“Ideal weight? Listen to you,” she said, and sighed. “I shouldn’t have pushed you into all of it. I think I ruined you somehow. Ideal weight. You wouldn’t have ever said anything like that before.”

“It’s all right,” I told her. “It feels great. That’s all I ever wanted.”

“You were happier before I opened my big mouth.”

“I’m still happy.”

“Are you? You seemed pretty miserable.”

“Only because you weren’t talking to me,” I said.

“Really?”

“Sure.”

“And that was the only reason.”

“Yeah, why else?”

She seemed satisfied, but still wouldn’t explain why she had got all snarky on me to begin with. “You should just eat regular now, the way you did before, you know? Even if you gain back a couple pounds.”

“I always planned on doing that,” I said.

“You sure?– you sure you’re not, like, obsessing.”

“Yeah,” I said, and to prove it, I made her follow me into the dining room, where the two of us pigged out on leftover cake and homemade Christmas cookies.

All in all, it was the best Christmas I had ever had, despite the fact that the cake and cookies didn’t sit right on my stomach and later I had to go to the bathroom to throw up– yeah, other than that it would have been so perfect.

 

Some things take on a life of their own. Sometimes that’s good. Sometimes it’s bad. Whatever the case, you have no control over what is happening, and that can get pretty scary.

By the time I returned to school, I had been on my old diet for over a week. It didn’t seem, though, that I was gaining back any weight. At first I thought this was a good thing, but then one day, after gym, I weighed myself on the scale in the locker room. I was astonished to discover I’d lost another two pounds! How was that even possible? I’d eaten like this before and never lost an ounce.

Coralee suggested that maybe the scale was wrong, but I didn’t think so.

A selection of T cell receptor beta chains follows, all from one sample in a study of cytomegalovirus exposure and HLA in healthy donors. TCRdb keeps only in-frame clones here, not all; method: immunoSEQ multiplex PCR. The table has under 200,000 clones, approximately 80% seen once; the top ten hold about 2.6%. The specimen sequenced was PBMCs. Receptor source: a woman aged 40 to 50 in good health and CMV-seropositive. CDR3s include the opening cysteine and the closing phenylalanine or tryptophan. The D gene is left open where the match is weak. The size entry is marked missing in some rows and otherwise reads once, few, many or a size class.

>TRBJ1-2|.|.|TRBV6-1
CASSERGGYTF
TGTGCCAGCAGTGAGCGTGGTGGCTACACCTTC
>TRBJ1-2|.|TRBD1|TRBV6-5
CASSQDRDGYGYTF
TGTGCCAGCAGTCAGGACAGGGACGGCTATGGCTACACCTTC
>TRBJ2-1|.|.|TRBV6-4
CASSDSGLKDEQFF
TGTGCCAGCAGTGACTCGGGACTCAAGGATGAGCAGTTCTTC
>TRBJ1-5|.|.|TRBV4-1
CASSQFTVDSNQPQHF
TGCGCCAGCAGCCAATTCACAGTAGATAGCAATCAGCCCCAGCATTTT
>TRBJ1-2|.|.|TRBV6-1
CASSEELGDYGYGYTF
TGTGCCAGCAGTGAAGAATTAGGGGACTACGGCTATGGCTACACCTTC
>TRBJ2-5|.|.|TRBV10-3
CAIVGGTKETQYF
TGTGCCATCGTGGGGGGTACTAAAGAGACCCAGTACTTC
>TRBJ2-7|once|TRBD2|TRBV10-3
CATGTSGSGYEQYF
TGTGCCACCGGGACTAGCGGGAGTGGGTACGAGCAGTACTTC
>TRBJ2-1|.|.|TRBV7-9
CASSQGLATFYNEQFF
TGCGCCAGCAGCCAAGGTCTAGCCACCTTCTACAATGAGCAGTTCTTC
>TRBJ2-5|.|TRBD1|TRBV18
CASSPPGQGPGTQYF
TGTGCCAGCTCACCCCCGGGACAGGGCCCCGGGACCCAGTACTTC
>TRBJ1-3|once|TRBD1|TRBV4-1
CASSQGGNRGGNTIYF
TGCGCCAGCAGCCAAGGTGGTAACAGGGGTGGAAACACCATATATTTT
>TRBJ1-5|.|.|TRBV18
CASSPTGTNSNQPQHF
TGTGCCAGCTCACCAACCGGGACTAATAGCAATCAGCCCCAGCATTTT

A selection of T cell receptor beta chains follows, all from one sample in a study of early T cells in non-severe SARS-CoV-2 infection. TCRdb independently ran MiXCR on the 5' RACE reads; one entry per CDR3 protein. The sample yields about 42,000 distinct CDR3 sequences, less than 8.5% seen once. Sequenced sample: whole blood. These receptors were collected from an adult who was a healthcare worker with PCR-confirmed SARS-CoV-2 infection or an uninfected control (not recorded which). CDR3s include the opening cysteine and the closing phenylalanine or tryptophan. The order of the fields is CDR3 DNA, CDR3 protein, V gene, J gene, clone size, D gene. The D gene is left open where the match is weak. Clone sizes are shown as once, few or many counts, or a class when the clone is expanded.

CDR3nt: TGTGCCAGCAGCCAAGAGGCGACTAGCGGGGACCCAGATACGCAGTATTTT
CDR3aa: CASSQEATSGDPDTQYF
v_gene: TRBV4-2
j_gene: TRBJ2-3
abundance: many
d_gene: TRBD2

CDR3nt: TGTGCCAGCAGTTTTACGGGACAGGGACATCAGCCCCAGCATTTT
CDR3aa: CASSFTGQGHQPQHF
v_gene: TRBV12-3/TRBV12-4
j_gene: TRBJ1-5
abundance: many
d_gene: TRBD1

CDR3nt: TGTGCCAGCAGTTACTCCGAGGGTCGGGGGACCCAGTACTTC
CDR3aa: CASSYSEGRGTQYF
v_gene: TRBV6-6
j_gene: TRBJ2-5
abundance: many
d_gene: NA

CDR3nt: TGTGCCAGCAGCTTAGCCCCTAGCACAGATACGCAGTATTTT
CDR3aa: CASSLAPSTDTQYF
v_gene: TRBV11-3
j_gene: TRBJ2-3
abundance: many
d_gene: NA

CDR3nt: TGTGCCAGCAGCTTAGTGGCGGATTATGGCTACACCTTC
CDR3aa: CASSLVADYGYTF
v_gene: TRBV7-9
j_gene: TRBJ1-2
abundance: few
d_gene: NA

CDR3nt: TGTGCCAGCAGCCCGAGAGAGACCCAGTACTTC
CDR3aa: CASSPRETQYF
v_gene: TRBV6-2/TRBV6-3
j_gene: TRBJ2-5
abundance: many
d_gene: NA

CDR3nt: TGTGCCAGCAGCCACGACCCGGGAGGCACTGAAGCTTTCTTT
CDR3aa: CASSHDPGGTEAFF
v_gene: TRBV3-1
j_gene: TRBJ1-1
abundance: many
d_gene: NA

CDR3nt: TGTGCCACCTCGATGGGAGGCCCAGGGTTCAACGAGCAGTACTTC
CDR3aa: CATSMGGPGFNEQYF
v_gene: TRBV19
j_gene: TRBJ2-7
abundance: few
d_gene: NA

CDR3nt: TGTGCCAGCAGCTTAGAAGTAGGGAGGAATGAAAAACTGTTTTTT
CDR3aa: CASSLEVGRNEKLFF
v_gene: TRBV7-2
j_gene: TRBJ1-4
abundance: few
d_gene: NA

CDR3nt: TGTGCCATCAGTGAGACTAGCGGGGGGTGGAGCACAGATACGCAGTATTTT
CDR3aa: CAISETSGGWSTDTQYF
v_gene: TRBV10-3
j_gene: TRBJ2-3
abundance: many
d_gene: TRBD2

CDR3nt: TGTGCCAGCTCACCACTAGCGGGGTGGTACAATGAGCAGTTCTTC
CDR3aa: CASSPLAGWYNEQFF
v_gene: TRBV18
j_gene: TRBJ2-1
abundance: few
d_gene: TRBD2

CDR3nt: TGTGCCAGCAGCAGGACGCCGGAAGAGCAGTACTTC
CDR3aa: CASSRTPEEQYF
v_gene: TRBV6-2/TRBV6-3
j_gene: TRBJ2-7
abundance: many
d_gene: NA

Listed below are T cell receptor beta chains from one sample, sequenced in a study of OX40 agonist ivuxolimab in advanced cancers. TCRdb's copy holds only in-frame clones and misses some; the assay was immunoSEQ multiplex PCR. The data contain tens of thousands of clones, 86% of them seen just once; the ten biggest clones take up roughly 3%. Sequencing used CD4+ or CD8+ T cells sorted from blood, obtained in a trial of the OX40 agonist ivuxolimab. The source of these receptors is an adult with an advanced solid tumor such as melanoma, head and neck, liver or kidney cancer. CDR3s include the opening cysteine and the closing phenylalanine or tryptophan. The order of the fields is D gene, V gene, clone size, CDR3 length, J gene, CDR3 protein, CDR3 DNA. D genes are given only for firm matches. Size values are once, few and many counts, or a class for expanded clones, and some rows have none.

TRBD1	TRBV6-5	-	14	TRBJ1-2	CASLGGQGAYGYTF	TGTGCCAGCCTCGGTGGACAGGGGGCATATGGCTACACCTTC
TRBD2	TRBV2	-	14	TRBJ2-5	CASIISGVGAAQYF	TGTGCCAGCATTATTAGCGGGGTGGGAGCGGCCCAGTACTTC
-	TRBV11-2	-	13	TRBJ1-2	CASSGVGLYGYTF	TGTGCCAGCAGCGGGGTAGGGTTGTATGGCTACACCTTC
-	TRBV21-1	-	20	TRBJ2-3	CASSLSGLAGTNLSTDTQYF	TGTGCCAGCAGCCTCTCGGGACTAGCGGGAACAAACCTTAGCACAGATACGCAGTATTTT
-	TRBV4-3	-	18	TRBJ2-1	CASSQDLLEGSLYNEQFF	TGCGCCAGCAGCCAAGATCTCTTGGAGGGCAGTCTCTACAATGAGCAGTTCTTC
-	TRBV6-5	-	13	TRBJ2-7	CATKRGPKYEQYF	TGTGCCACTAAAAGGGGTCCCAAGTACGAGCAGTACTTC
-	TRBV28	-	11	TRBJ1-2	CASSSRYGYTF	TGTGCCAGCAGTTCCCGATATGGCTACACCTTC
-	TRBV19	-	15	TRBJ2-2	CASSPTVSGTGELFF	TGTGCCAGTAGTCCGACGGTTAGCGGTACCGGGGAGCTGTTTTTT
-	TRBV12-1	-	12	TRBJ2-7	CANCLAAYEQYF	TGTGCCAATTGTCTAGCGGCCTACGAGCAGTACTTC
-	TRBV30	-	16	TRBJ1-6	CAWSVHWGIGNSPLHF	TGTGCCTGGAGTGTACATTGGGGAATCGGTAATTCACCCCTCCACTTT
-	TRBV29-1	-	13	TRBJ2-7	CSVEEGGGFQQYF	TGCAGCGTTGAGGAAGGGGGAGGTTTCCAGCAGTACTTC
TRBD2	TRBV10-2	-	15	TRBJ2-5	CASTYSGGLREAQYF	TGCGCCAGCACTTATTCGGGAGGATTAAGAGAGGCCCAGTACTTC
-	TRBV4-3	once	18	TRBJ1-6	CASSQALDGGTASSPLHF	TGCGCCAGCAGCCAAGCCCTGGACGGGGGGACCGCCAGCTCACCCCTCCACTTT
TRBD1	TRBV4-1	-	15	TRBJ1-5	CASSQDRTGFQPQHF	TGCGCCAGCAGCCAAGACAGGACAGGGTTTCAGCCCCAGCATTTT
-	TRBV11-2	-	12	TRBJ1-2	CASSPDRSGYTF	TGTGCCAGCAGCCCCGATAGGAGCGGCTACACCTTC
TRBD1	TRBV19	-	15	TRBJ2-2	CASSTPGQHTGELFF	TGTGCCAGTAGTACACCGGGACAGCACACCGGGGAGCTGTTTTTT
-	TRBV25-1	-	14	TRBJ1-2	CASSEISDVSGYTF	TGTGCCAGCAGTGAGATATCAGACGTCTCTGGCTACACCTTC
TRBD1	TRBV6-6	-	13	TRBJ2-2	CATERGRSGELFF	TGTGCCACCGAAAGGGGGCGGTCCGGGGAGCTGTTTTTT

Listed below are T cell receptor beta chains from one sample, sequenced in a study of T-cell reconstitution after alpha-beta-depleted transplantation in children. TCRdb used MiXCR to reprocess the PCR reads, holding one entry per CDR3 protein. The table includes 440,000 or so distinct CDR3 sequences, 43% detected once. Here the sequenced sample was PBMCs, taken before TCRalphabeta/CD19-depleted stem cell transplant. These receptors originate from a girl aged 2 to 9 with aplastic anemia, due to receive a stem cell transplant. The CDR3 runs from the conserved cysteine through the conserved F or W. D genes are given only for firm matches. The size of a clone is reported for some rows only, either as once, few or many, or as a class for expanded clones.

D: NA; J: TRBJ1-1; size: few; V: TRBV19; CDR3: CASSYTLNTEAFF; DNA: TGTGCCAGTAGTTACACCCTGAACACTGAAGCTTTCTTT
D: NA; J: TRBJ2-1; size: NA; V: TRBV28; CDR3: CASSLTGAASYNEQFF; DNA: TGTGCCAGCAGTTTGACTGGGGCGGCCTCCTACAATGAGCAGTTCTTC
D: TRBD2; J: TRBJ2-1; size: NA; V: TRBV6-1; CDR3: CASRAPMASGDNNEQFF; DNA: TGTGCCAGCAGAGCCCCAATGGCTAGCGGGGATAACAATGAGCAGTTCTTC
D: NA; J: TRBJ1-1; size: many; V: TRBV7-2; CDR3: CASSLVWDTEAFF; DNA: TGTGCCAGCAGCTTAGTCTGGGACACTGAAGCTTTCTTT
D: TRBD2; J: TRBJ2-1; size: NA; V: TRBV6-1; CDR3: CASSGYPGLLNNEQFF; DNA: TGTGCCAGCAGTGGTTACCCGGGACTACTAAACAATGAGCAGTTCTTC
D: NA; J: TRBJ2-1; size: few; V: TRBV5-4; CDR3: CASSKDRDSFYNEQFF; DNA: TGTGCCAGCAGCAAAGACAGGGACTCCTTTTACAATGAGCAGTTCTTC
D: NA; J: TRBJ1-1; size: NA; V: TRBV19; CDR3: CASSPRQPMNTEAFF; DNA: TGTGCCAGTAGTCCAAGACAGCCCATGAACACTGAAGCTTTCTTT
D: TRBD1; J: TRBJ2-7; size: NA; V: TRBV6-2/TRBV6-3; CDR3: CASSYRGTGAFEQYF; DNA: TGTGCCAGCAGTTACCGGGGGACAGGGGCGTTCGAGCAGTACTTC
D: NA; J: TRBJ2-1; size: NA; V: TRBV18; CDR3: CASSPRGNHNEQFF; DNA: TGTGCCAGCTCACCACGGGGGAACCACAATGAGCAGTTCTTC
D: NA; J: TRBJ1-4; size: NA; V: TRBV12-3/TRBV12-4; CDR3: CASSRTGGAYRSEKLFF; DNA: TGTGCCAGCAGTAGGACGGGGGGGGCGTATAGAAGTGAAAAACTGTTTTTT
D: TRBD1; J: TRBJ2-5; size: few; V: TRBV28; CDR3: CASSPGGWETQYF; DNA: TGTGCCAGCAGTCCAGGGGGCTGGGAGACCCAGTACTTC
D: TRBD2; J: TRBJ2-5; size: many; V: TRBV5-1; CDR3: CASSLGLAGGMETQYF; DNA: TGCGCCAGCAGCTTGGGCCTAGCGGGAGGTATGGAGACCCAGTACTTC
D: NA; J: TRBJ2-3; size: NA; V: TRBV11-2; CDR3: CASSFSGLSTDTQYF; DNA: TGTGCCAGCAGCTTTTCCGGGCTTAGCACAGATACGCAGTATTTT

“I actually feel it,” I said.

She scoffed at me “How can you feel it? That’s impossible. It’s only two pounds.”

“Two pounds on top of thirty-three pounds,” I said.

But she just shook her head. “No way. Everything will go back to normal. Just keep eating like that,” she said, nodding at my lunch tray; I had two chili dogs, French fries, a piece of chocolate cake, and a non-diet soda.

“I’ve been eating like this,” I said. “Shouldn’t it be making a difference already?”

She shrugged. “Maybe your metabolism is all jacked up into high gear. Maybe you should cut back on the running.”

“I already did that. I was up to three miles a day. Now I’m down to one. I don’t want to stop completely, because I sort of like it.”

“Like running? You’re sick, you know that,” she said. “Well, I wouldn’t worry about it. It’s just gonna take some time to get back to nor–” she stopped, as though struck by a troubling thought. “All the food you’re eating– it is staying down, right?”

“Well…”

“Lisa!”

“Well, most of it,” I said. 

She groaned.

“I’ve been eating nothing but vegetables and fruit…. My stomach just doesn’t seem used to junk anymore.”

“So you’re not… doing it on purpose.”

“No,” I said. “That’s gross. Why would I do that?”

“Oh, I don’t know. Some people do, you know.”